“This is his element,” a commenter to the Wall Street Journal’s blog grudgingly admits. “He sets the arena, he sits the principals down for face time where he’s at his best in policy wonkery, then he appears presidential and populist in the mass sessions.” On MSNBC’s Countdown with Keith Olbermann, pundit Howard Fineman agrees. The summit’s mere act of getting India and Pakistan, or Russia and China, or France and Vietnam, together on a world stage to protect stockpiles and talk about their reduction is Herculean feat tailored to this president.

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Moreover, the summit is something that his predecessor not only was ill-equipped to pull off, but would likely have found abhorrent. Indeed, the Chinese have stated that George W. Bush took a “wrecking ball” to global issues. President Hu Jintao now beams the exact opposite assessment of Obama, despite Tuesday’s disagreements on crippling Iran, as well as “sideline” financial and trade issues. Still, Obama secured Hu’s assistance for the UN Security Council Iran sanctions drafting group, and bilateral cooperation in dealing with North Korea and its nukes (and choking off attempts by Kim Jong Il to peddle fissile materials or delivery systems). And of course, Hu’s a signatory to the summit’s prime success: the Communiqué.

The Summit’s limited purpose was manifest: prevent a nation’s sloppiness or parochial paranoia from becoming fodder for a terrorist or separatist guerrilla obtaining a nuclear device. D.C. is a target, D.C. is my home.

I applaud Obama, heartily, for engineering global cooperation so that my family doesn’t die under a heap of smoldering, irradiated rubble…all from a clump of fissile material no bigger than a child’s Nerf® football. Yes, perhaps if the president used to disciplined, limited, cooperative approach to health care reform—one better suited to his strengths and style— insanity wouldn’t infuse current domestic political realm. His popularity would be several ticks higher. But as Harry Truman once said to African-American diplomat Dr. Ralph Bunche, in foreign affairs the president’s at his zenith of personality and imagination, rather than the nadir of dealing with Congress. ”…[A]nd you can use Arab words like ‘zenith’ and ‘nadir’ and not have a mugwumped columnist, hayseed radio prophet or blowhard Senator calling you an ‘egghead.’”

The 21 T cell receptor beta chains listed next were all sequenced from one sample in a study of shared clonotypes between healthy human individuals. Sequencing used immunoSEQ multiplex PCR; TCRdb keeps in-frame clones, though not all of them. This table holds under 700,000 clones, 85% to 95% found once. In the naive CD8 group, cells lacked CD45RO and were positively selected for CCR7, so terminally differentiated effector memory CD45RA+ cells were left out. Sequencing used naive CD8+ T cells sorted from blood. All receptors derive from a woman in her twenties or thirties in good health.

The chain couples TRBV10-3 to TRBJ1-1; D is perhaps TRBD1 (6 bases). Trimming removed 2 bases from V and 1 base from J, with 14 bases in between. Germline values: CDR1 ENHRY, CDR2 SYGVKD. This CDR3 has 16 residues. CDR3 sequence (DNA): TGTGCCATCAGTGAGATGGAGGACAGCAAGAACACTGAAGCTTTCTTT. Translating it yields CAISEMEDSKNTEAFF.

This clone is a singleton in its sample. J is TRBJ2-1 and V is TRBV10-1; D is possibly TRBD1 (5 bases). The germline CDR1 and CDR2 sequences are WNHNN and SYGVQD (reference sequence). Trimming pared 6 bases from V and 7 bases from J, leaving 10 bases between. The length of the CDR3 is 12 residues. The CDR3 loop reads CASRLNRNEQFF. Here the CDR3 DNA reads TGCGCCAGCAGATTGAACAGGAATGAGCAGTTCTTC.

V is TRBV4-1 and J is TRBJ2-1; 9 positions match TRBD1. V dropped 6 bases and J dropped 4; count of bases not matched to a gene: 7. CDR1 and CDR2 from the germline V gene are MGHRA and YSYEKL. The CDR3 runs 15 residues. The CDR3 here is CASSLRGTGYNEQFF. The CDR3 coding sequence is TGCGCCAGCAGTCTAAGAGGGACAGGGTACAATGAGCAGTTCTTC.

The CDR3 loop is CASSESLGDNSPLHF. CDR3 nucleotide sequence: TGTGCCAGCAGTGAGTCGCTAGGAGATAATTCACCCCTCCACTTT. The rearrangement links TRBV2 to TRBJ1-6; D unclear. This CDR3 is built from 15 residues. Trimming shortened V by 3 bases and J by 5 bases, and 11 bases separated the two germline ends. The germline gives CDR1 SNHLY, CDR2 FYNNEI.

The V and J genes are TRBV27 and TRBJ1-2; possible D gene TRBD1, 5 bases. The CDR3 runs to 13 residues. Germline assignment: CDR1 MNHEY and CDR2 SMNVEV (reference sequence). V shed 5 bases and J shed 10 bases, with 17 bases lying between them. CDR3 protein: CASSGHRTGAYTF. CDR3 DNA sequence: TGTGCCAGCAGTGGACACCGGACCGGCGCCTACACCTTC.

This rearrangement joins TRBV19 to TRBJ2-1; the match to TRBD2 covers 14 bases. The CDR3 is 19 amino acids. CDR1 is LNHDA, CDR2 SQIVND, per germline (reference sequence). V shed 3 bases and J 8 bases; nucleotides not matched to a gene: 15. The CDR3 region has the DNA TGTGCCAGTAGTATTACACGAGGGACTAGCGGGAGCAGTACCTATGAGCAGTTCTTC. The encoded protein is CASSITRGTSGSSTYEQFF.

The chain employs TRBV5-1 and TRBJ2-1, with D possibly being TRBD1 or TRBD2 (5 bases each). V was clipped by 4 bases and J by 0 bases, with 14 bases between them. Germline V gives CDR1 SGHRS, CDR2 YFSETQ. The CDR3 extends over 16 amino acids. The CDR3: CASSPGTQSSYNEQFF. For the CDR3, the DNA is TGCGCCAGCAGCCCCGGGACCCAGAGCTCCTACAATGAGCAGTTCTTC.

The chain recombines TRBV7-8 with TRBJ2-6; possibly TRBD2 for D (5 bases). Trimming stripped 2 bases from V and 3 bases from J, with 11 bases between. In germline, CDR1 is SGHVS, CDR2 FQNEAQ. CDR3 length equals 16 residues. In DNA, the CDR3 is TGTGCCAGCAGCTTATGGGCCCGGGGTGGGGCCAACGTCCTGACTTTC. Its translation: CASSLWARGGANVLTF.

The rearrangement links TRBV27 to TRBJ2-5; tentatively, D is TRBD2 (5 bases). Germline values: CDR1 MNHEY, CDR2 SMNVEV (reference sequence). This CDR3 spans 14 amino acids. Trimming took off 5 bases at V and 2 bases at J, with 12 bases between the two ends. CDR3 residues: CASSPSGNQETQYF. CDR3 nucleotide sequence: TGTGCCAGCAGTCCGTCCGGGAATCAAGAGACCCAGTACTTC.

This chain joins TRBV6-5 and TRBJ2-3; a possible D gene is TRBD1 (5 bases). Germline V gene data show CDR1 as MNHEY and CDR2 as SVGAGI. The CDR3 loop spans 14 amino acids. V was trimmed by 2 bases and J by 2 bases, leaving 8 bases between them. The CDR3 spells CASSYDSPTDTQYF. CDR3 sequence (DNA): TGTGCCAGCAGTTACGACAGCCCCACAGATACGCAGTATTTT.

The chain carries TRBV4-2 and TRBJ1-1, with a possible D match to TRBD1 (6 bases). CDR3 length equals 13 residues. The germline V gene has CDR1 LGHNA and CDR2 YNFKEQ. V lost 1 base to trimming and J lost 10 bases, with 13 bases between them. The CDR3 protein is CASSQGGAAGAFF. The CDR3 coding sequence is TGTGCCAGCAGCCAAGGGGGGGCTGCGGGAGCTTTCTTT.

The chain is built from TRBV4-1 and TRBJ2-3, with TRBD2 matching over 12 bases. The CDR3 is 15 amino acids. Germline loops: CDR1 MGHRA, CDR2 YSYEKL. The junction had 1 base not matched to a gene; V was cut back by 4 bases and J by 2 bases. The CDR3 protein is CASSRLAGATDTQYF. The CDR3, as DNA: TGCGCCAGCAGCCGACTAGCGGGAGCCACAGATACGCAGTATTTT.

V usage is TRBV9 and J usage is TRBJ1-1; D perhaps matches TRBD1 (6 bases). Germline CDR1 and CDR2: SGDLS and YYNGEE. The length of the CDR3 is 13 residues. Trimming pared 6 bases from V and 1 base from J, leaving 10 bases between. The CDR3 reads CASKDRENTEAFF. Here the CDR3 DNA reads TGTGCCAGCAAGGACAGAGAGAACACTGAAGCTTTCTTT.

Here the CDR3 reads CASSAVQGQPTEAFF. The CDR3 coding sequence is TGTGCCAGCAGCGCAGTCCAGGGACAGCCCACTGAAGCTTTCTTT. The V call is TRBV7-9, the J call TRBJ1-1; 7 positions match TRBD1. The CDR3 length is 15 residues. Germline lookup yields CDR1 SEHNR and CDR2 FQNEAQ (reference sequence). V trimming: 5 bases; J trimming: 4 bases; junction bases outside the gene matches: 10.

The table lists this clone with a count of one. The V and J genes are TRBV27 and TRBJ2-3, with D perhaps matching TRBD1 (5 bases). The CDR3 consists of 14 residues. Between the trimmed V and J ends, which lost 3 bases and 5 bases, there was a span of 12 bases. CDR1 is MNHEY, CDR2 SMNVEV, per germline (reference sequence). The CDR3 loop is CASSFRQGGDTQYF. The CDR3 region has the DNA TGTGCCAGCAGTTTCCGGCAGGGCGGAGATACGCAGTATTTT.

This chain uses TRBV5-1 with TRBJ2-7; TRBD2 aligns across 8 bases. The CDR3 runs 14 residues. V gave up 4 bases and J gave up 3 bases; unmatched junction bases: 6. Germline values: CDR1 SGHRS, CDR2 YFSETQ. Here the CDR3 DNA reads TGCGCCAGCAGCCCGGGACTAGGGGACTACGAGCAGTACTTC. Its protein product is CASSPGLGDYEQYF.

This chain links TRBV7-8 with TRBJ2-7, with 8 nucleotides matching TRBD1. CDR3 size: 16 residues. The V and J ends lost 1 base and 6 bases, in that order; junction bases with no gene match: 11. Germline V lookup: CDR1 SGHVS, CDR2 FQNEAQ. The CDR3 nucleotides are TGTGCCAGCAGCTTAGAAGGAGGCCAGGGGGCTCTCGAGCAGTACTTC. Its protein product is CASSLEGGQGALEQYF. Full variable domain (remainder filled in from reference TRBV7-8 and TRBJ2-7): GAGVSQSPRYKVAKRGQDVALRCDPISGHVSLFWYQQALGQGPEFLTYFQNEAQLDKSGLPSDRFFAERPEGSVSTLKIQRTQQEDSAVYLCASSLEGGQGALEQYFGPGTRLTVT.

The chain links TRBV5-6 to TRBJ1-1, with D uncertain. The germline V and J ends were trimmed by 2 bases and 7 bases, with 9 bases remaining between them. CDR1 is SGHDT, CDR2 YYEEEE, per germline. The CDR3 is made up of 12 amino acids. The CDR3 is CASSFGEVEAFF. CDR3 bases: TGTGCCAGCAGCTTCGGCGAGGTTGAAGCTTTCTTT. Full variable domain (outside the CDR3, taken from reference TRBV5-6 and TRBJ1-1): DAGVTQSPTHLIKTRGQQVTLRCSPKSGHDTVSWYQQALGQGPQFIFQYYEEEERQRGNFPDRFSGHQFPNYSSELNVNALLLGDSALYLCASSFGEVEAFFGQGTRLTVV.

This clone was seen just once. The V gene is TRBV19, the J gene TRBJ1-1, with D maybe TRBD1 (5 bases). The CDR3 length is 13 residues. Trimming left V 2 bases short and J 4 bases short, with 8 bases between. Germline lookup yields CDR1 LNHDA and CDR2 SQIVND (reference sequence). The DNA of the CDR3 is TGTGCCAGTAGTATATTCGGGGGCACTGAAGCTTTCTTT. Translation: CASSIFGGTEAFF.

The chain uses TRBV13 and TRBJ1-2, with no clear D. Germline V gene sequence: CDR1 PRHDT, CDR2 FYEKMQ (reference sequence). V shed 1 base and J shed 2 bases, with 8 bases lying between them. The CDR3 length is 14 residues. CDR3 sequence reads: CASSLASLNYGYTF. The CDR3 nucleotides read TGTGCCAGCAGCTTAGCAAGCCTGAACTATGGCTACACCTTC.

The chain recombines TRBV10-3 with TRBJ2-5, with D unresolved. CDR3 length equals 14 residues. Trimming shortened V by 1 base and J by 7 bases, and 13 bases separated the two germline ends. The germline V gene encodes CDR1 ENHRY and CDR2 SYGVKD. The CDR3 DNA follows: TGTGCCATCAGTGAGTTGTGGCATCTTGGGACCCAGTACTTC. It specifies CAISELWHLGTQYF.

Barack Obama discovered Truman’s joy and freedom last night. Last night, he was truly Leader of the Free World: a black American, inside a building named for another black American. The Communiqué is voluntary. But at least we have it. We as Americans, as global citizens are better and safer for it. For now, at least…